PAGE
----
Down for the past several months, local Internet access was finally restored for Libyan citizens early Sunday but was then taken offline again after a few brief hours, according to Internet intelligence company Renesys.
Detailing the volatile and often confusing situation in Libya, where rebel forces have been fighting to take control of the compound of Col. Moammar Gadhafi in Tripoli, a Renesys blog yesterday tried to make sense of the latest up-and-down nature of the country's Internet.
Since February, local Internet access has been disrupted for Libyan citizens by the government as Gadhafi has struggled to hang onto power. Though the outside world has been able to receive information online from Libya, most citizens have been cut off from their ADSL access at the last mile, Renesys explained.
But early Sunday, tweets and other reports started to trickle in that local access had been restored on Saturday.
"Bandwidth was scarce, but DSL service was back," said Renesys in its blog. "People started Skypeing with friends and relatives, some reporting hearing live gunfire in the background as their VoIP calls began to connect.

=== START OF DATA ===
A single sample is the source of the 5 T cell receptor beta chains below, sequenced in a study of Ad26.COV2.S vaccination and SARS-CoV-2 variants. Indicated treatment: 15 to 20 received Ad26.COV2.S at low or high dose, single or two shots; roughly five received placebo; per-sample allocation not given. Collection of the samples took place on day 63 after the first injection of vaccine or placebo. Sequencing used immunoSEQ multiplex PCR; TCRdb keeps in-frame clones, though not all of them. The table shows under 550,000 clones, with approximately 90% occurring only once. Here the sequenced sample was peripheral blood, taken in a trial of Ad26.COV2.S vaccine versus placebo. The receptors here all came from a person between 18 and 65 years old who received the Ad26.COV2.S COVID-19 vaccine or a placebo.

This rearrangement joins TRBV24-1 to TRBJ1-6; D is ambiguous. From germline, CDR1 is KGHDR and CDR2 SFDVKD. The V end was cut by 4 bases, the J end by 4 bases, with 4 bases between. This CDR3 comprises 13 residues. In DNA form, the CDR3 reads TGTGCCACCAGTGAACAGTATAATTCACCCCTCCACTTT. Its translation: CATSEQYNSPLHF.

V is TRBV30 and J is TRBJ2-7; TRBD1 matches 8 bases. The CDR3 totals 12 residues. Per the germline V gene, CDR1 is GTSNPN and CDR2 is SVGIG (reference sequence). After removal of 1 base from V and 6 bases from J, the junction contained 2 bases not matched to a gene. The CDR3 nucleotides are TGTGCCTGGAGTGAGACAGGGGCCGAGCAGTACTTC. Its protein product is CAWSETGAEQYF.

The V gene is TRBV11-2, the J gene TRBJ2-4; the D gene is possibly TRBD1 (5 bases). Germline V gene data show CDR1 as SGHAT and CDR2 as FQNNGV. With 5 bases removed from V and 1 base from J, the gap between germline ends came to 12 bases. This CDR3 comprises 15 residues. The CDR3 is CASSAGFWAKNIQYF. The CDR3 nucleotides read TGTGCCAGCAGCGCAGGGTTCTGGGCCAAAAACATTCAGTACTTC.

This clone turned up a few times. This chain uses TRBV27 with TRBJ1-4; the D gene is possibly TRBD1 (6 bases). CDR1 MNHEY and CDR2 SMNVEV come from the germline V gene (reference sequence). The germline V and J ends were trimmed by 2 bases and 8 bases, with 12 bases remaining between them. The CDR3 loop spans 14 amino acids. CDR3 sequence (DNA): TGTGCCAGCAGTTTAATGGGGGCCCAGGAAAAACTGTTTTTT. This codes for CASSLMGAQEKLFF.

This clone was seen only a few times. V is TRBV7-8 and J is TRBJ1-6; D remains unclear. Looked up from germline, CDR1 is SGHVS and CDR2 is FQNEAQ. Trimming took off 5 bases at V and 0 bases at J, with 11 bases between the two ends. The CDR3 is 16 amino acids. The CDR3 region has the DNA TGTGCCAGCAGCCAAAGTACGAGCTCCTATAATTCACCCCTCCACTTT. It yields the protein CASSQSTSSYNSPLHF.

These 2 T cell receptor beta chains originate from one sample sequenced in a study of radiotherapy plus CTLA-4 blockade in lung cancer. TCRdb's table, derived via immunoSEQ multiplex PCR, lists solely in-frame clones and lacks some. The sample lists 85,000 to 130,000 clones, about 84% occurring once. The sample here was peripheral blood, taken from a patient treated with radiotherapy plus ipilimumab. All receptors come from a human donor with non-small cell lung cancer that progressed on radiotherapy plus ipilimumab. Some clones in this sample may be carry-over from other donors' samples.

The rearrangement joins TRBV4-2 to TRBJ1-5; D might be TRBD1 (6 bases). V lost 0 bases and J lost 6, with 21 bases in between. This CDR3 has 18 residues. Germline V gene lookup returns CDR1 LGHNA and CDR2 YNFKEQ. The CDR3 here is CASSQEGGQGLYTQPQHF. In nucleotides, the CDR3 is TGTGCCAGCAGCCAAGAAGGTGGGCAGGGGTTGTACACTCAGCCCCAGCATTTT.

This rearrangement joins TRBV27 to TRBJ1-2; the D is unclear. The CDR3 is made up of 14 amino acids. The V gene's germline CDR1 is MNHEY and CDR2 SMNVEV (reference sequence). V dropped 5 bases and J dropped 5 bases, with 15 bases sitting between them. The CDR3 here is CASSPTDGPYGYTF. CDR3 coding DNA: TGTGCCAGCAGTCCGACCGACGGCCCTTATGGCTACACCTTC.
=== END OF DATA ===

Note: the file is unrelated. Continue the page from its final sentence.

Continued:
But then as quickly as it had come back on, the Internet was down again just a few hours later. This time, the plug had been yanked at the international level, according to Renesys, meaning that no one in Libya could communicate with the outside world. Specifically, several of the Internet routes maintained by the country's carrier Libya Telecom & Technology (LTT) had been removed from the global routing table, making them unavailable.
In a further development, the routes were soon restored, but then local Internet service appeared to be offline again. LTT's own Web site was down but as of now is back up again. A crawl on LTT's home page is declaring a victory with the message as translated into English by Renesys: "Congratulations, Libya, on emancipation from the rule of the tyrant."
Other groups are also pointing to the Internet's struggle to return to life as a triumph. A tweet by the National Front for the Salvation of Libya welcomed "all our brothers & sisters from inside Tripoli on Twitter...Internet returns to them first time in a long time!"
Hackers have gotten into the act as well, with a group calling itself Electr0n taking control of Libya's domain name registry page nic.ly and posting a simple message "bye bye Qadaffi," as reported by a Sophos blog.
At this point, local Internet service still appears to be disrupted for most of the country. But Computerworld and other sources say the Internet was restored in Tripoli late Sunday as rebels took control of more of the capital.